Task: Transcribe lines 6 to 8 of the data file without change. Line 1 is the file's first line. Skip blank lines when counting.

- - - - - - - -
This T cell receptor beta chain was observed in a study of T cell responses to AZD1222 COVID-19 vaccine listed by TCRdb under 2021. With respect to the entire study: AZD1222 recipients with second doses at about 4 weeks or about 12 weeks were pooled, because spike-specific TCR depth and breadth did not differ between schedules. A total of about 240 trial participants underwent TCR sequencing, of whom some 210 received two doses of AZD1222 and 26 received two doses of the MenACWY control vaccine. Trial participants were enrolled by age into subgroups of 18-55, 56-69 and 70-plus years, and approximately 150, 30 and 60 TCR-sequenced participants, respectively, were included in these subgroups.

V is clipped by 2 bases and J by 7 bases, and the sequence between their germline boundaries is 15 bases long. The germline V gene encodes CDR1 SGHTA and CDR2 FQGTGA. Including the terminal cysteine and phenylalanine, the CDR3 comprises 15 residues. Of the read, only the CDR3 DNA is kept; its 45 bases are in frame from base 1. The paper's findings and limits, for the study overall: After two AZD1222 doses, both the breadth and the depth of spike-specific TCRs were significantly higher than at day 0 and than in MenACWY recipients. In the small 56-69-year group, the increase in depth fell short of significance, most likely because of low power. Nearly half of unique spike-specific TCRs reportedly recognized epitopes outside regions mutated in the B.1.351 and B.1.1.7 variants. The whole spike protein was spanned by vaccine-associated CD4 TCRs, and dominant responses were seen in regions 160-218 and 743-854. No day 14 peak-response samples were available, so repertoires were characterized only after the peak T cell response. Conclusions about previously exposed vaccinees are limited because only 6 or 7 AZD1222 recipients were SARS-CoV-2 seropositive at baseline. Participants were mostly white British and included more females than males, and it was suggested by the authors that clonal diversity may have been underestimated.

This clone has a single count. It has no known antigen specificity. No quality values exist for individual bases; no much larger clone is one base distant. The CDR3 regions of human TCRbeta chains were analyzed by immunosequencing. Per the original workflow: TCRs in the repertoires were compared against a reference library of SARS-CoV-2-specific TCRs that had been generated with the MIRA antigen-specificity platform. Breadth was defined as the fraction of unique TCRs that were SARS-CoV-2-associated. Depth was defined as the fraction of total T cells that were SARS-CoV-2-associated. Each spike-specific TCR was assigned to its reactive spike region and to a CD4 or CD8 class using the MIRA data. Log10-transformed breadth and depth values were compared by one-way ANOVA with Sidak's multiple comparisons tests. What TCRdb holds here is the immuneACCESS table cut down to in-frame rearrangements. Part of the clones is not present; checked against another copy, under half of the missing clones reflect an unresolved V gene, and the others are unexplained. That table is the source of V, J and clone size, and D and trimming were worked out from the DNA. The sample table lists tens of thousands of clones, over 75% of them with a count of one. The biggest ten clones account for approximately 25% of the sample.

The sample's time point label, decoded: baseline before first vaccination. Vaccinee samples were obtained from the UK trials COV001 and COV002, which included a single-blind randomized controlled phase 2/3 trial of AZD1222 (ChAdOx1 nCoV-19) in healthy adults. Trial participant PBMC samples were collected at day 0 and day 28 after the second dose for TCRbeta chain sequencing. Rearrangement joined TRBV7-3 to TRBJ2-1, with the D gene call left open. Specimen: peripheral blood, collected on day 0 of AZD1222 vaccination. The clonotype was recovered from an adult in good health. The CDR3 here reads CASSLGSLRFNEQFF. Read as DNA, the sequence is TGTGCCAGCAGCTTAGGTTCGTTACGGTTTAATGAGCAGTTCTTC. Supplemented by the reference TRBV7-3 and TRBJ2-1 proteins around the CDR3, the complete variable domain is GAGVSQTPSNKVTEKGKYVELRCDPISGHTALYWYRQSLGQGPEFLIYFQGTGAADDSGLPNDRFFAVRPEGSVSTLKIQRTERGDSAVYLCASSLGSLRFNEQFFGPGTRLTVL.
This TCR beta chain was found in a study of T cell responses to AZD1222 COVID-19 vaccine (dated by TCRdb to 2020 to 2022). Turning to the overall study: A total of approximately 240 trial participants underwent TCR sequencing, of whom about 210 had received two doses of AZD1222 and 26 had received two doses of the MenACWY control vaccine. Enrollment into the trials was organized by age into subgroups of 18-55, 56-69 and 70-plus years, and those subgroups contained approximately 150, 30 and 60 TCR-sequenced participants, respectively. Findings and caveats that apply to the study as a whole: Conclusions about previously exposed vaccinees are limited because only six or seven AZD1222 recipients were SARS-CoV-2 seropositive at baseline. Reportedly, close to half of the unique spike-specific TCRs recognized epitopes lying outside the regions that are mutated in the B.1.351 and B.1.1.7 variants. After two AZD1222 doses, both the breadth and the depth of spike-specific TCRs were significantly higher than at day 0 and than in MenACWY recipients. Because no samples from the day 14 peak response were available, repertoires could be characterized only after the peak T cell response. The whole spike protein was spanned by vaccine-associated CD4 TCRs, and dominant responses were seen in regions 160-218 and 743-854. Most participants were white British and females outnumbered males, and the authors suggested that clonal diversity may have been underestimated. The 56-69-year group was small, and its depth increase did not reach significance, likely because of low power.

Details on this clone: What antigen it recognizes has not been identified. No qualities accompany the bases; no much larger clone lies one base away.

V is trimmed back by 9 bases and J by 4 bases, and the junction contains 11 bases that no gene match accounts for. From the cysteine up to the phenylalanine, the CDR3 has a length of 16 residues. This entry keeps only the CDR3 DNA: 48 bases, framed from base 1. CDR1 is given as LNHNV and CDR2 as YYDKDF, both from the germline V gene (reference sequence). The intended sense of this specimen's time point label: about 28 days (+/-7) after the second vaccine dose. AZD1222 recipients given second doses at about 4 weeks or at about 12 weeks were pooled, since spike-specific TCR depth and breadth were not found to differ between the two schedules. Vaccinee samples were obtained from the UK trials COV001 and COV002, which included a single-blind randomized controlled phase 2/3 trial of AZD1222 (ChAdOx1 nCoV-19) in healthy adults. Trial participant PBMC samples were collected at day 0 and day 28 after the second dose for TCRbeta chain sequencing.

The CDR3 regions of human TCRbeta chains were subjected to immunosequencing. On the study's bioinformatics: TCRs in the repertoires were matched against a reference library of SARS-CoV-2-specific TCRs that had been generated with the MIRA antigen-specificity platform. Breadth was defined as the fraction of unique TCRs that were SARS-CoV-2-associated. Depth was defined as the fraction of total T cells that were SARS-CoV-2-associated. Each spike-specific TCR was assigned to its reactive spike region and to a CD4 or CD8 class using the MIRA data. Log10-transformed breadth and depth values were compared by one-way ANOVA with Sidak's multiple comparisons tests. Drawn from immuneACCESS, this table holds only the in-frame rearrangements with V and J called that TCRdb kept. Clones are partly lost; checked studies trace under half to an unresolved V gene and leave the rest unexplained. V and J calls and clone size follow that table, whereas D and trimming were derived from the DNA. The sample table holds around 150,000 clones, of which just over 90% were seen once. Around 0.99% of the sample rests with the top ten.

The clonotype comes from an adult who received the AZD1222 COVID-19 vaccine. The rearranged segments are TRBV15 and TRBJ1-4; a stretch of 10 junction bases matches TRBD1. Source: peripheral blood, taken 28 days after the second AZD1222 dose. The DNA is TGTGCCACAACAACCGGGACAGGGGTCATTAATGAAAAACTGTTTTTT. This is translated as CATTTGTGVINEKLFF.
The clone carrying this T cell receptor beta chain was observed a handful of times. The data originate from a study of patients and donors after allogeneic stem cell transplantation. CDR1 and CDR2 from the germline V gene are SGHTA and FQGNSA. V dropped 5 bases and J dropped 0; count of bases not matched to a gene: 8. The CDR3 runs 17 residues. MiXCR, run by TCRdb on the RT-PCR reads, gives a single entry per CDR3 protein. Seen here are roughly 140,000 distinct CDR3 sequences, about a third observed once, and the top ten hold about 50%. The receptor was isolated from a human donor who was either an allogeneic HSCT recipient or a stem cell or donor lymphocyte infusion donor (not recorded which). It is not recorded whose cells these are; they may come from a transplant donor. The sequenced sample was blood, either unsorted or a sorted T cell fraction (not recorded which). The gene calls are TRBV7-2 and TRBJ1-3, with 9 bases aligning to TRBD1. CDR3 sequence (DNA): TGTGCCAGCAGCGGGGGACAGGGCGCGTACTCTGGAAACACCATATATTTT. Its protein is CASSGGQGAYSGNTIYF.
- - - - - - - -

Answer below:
Details on this clone: What antigen it recognizes has not been identified. No qualities accompany the bases; no much larger clone lies one base away.

V is trimmed back by 9 bases and J by 4 bases, and the junction contains 11 bases that no gene match accounts for. From the cysteine up to the phenylalanine, the CDR3 has a length of 16 residues. This entry keeps only the CDR3 DNA: 48 bases, framed from base 1. CDR1 is given as LNHNV and CDR2 as YYDKDF, both from the germline V gene (reference sequence). The intended sense of this specimen's time point label: about 28 days (+/-7) after the second vaccine dose. AZD1222 recipients given second doses at about 4 weeks or at about 12 weeks were pooled, since spike-specific TCR depth and breadth were not found to differ between the two schedules. Vaccinee samples were obtained from the UK trials COV001 and COV002, which included a single-blind randomized controlled phase 2/3 trial of AZD1222 (ChAdOx1 nCoV-19) in healthy adults. Trial participant PBMC samples were collected at day 0 and day 28 after the second dose for TCRbeta chain sequencing.

The CDR3 regions of human TCRbeta chains were subjected to immunosequencing. On the study's bioinformatics: TCRs in the repertoires were matched against a reference library of SARS-CoV-2-specific TCRs that had been generated with the MIRA antigen-specificity platform. Breadth was defined as the fraction of unique TCRs that were SARS-CoV-2-associated. Depth was defined as the fraction of total T cells that were SARS-CoV-2-associated. Each spike-specific TCR was assigned to its reactive spike region and to a CD4 or CD8 class using the MIRA data. Log10-transformed breadth and depth values were compared by one-way ANOVA with Sidak's multiple comparisons tests. Drawn from immuneACCESS, this table holds only the in-frame rearrangements with V and J called that TCRdb kept. Clones are partly lost; checked studies trace under half to an unresolved V gene and leave the rest unexplained. V and J calls and clone size follow that table, whereas D and trimming were derived from the DNA. The sample table holds around 150,000 clones, of which just over 90% were seen once. Around 0.99% of the sample rests with the top ten.